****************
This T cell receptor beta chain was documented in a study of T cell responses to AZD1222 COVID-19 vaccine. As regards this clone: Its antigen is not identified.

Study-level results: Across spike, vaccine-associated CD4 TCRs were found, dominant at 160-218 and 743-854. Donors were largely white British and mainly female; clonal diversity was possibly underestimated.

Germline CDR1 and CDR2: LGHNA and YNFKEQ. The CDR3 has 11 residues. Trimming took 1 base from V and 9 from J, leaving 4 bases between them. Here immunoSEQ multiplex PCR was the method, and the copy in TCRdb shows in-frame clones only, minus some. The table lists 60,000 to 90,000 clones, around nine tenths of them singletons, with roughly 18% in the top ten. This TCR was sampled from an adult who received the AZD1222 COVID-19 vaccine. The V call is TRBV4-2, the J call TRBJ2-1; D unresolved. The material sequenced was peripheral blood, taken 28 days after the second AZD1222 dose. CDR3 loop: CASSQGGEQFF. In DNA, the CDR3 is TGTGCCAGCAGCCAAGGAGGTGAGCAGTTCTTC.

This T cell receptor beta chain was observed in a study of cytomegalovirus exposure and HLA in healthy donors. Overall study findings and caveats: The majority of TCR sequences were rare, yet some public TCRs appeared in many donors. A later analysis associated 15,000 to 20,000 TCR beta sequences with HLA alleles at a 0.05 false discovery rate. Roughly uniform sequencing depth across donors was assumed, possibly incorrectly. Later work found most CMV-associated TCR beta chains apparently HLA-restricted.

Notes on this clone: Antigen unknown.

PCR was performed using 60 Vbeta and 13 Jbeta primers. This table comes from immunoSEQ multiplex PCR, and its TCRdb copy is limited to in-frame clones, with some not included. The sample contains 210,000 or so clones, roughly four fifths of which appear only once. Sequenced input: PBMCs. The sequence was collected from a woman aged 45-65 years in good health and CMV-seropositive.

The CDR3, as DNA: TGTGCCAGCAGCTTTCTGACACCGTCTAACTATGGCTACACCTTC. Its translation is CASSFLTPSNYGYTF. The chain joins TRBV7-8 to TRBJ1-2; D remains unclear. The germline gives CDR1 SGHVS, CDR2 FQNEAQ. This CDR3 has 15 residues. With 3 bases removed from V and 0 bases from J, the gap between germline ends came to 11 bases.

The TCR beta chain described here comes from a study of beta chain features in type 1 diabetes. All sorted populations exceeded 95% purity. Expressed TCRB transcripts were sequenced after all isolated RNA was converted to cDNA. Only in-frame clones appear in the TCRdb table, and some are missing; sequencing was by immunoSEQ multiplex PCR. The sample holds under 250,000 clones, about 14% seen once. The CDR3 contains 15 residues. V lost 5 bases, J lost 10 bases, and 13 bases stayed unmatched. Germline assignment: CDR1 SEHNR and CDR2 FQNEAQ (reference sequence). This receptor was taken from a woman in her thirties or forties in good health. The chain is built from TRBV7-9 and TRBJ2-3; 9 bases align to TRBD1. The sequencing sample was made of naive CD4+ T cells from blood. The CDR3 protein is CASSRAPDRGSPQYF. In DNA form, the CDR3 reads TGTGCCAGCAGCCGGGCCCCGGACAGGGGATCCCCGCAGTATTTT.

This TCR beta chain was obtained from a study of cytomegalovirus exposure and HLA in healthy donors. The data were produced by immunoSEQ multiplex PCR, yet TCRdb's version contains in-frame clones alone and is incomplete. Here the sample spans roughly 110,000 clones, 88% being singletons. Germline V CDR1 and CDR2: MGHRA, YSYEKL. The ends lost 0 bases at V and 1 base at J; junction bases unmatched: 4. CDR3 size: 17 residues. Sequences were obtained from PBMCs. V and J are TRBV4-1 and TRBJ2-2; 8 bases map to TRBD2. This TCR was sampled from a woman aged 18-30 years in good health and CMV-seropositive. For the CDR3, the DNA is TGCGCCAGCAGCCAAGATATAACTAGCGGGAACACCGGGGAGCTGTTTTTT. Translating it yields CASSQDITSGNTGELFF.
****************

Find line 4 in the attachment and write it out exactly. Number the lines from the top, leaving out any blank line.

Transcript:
This T cell receptor beta chain was observed in a study of cytomegalovirus exposure and HLA in healthy donors. Overall study findings and caveats: The majority of TCR sequences were rare, yet some public TCRs appeared in many donors. A later analysis associated 15,000 to 20,000 TCR beta sequences with HLA alleles at a 0.05 false discovery rate. Roughly uniform sequencing depth across donors was assumed, possibly incorrectly. Later work found most CMV-associated TCR beta chains apparently HLA-restricted.